A drugged-up driver stole a public service vehicle in a desperate attempt to get home after falling asleep on a bus journey late at night.
Simon Ness – who was already banned from the road – led police on a four-mile pursuit along a narrow country road, driving at excessive speeds, striking verges and fences and with sparks flying from the rear as the bus undercarriage dragged along the road surface.
Two police stingers were put into operation, puncturing the tyres before the 33-year-old finally lost control of the bus.
At Selkirk Sheriff Court Ness of Penicuik, Midlothian, was jailed for 18 months and disqualified from driving for eight years after pleading guilty to a series of motoring offences on February 26 and 27.
He admitted stealing a bus from Galashiels Interchange, driving while under the influence of drugs, dangerous driving, driving while disqualified and with no insurance.
Procurator fiscal Graham Fraser described how Ness had been in Edinburgh and got a bus home to Penicuik, but fell asleep and was woken up by the driver at the end of the journey in Galashiels around midnight.
There was no late transport home and he had already breached his night-time curfew as he was supposed to have been home at 10pm.
Mr Fraser said: “It was the end of February and he felt cold, and he decided to sleep on a different bus parked at the stance at the Transport Interchange.
“He pressed the button to allow him onto the bus and it worked. He then made the foolish decision to drive and pressed the button to start the bus which meant no keys were required.”
Mr Fraser said several witnesses including an ambulance and also an off-duty police officer noted the bus being driven erratically with its hazard lights on along the A72 road from Galashiels, before turning onto a narrow country road at Innerleithen heading for Heriot. A stinger device team from Dalkeith were deployed as Ness continued driving at excessive speed pursued by police and refusing to stop.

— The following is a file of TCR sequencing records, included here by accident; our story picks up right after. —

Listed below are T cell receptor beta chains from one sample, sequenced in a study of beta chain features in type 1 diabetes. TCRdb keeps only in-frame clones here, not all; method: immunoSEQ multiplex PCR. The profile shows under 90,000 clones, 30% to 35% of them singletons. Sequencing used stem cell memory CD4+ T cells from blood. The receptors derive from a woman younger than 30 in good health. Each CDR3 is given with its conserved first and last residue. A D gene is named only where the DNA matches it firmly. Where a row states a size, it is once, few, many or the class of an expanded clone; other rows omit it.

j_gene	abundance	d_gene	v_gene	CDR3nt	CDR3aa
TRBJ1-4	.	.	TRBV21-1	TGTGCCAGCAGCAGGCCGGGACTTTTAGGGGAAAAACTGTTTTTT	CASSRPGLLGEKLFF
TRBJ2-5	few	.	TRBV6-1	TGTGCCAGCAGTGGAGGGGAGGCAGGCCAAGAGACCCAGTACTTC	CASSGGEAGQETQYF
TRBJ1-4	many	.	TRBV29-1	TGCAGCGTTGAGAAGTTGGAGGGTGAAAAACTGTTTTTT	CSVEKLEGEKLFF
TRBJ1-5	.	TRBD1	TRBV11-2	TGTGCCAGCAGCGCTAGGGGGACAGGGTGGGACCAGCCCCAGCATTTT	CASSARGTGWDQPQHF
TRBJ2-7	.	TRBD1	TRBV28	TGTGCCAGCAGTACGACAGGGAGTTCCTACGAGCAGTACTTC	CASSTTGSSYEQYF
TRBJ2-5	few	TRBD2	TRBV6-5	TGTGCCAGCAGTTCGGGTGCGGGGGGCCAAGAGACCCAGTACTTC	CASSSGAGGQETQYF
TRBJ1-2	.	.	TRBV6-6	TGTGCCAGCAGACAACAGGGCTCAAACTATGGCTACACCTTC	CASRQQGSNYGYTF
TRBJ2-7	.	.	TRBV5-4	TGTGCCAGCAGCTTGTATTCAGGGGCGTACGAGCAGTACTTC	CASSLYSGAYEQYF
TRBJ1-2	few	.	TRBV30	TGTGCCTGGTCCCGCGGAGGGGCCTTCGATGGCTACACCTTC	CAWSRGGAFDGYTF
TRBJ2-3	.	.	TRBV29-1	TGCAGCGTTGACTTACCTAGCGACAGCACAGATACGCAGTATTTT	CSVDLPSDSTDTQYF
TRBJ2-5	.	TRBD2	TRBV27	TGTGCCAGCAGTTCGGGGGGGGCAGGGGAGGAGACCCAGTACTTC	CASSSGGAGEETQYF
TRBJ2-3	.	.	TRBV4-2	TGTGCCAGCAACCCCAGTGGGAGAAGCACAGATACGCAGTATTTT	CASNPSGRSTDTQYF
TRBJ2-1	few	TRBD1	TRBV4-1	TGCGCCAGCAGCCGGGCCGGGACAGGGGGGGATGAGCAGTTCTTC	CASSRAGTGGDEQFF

Mr Fraser said: “After four miles driving with a puncture he lost control and collided with fencing just 300 yards short of the turn off to the A7 so he had gone a significance distance on a road which was unsuitable for a bus in the first place.
“Police officers noted he had slurred speech and large pupils in his eyes. There were needles and syringes in the footwell of the bus and an unopened can of lager.
“It is fortunate no other drivers were involved in this or anyone got injured.
“He was clearly intoxicated and should not have been driving anything, let alone a bus.”
The court was told that when Ness ultimately lost control of the bus, he caused £5,500 worth of damage to fencing and walls according to the farmer where the crash happened.
Defence lawyer Stuart Carson said his client was anxious to get home as he was subject to a night-time curfew after missing his stop.
He admitted his client was under the influence of Zamox at the time.
Mr Carson also accepted a custodial sentence was inevitable.
Sheriff Peter Paterson said it was at the extreme end for dangerous driving.
He back-dated the prison sentence to February 26 when Ness was first taken into custody.